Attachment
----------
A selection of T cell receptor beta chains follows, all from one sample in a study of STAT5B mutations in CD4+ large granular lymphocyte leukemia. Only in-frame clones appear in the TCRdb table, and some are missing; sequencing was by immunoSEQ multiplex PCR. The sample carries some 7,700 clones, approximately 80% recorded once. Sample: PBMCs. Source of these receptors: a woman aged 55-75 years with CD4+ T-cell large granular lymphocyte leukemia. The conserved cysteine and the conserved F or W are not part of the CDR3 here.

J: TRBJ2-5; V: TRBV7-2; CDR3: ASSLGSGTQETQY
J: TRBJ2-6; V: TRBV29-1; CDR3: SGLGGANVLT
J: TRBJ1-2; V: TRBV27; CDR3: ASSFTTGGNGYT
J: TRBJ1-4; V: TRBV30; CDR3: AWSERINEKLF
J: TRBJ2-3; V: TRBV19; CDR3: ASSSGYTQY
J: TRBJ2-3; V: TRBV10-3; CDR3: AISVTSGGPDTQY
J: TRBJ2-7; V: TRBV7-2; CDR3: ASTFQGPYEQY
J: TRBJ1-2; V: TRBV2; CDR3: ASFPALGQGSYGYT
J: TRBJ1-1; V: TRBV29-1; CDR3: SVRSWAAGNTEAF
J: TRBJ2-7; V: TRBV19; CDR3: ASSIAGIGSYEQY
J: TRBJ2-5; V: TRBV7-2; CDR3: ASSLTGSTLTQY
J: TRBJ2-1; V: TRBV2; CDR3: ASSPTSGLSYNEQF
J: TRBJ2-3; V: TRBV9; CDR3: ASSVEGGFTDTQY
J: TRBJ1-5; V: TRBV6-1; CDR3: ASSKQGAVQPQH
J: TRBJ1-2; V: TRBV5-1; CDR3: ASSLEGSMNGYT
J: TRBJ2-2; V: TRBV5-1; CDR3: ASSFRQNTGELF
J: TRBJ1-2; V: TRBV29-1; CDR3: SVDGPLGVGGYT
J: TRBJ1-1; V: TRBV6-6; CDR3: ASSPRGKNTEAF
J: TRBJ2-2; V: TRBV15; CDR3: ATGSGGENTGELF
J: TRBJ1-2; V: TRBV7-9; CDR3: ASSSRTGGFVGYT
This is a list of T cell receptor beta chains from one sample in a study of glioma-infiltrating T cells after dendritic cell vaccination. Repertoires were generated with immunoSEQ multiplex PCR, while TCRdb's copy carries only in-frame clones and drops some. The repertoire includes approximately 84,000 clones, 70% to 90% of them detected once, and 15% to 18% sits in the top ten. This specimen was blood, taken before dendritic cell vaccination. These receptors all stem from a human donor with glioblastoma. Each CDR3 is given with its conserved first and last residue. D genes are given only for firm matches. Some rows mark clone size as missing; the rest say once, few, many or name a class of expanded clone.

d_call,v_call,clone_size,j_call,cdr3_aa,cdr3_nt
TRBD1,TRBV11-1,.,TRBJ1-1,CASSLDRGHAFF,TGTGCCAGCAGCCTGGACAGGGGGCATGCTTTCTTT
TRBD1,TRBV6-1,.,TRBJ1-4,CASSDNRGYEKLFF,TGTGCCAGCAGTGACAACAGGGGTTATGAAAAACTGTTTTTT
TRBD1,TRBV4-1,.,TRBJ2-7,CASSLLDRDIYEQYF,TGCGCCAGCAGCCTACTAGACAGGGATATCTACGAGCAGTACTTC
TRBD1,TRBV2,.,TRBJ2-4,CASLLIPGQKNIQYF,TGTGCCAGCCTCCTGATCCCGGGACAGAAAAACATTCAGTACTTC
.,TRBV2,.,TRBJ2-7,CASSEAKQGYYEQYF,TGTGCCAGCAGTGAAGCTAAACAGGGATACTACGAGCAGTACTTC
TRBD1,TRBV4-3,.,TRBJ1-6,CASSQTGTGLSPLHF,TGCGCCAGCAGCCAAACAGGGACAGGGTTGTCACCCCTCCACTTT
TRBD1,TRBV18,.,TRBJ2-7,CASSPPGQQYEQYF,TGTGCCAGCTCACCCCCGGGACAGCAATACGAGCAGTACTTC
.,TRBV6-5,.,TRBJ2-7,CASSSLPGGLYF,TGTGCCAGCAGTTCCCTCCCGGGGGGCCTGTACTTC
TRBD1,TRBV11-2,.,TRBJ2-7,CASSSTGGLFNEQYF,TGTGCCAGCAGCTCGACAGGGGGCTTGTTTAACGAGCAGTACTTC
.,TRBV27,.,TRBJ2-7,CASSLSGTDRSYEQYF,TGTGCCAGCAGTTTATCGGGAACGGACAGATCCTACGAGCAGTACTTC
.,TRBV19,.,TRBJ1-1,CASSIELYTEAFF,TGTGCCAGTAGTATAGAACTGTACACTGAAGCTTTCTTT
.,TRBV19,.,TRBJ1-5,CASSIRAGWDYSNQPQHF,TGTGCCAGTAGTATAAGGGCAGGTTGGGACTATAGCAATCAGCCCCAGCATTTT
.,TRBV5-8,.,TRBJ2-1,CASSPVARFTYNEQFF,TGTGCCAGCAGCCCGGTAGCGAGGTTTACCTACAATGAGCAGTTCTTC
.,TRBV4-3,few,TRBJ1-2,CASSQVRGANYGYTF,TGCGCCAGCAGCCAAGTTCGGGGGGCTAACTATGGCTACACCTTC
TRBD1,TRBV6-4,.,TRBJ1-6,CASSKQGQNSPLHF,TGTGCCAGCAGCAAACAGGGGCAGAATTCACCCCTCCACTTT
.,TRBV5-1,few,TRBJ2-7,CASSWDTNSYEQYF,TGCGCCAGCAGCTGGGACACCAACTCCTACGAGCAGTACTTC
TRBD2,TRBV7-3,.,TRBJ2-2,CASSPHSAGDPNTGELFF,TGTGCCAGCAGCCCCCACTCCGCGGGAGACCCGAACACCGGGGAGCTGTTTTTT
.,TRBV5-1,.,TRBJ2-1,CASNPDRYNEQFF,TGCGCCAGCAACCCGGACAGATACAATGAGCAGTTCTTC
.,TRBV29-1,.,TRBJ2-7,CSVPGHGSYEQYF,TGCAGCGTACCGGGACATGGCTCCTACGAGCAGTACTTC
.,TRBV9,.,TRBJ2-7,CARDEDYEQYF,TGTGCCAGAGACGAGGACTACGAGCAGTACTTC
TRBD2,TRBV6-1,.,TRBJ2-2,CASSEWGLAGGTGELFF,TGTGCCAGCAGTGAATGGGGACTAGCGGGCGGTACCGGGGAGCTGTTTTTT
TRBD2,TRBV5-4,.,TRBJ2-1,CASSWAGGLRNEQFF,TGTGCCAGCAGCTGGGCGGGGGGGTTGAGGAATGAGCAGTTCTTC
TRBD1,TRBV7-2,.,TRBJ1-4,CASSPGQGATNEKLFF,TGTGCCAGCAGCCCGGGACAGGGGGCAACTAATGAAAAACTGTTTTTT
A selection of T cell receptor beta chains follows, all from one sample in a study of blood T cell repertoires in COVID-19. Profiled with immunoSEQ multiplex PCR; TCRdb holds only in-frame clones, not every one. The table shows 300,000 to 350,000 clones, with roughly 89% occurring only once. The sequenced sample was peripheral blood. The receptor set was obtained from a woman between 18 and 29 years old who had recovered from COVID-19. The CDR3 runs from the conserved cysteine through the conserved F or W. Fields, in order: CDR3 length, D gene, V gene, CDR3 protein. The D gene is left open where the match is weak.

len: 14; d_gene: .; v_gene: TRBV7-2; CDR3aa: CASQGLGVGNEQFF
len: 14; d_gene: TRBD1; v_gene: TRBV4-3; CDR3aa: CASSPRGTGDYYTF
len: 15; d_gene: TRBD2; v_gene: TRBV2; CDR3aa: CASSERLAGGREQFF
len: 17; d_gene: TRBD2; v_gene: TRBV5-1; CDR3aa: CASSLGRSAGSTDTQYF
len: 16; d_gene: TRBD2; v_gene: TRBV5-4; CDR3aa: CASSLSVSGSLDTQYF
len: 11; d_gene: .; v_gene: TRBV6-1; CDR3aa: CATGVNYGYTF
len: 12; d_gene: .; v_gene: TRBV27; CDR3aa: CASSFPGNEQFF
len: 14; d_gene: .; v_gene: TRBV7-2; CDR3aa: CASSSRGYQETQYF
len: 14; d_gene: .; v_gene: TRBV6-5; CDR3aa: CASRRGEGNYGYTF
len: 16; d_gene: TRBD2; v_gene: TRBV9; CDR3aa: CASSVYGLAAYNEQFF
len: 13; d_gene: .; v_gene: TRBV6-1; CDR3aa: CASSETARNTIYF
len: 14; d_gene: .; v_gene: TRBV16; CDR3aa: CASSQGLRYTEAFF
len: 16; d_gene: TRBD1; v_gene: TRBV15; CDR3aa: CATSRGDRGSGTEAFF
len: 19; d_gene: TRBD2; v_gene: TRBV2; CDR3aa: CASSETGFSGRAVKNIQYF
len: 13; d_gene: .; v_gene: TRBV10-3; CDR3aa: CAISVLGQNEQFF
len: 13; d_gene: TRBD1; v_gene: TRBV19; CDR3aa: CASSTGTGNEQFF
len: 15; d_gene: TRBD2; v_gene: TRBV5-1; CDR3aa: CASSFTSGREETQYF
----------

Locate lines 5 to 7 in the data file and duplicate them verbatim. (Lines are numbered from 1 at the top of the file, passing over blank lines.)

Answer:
J: TRBJ1-4; V: TRBV30; CDR3: AWSERINEKLF
J: TRBJ2-3; V: TRBV19; CDR3: ASSSGYTQY
J: TRBJ2-3; V: TRBV10-3; CDR3: AISVTSGGPDTQY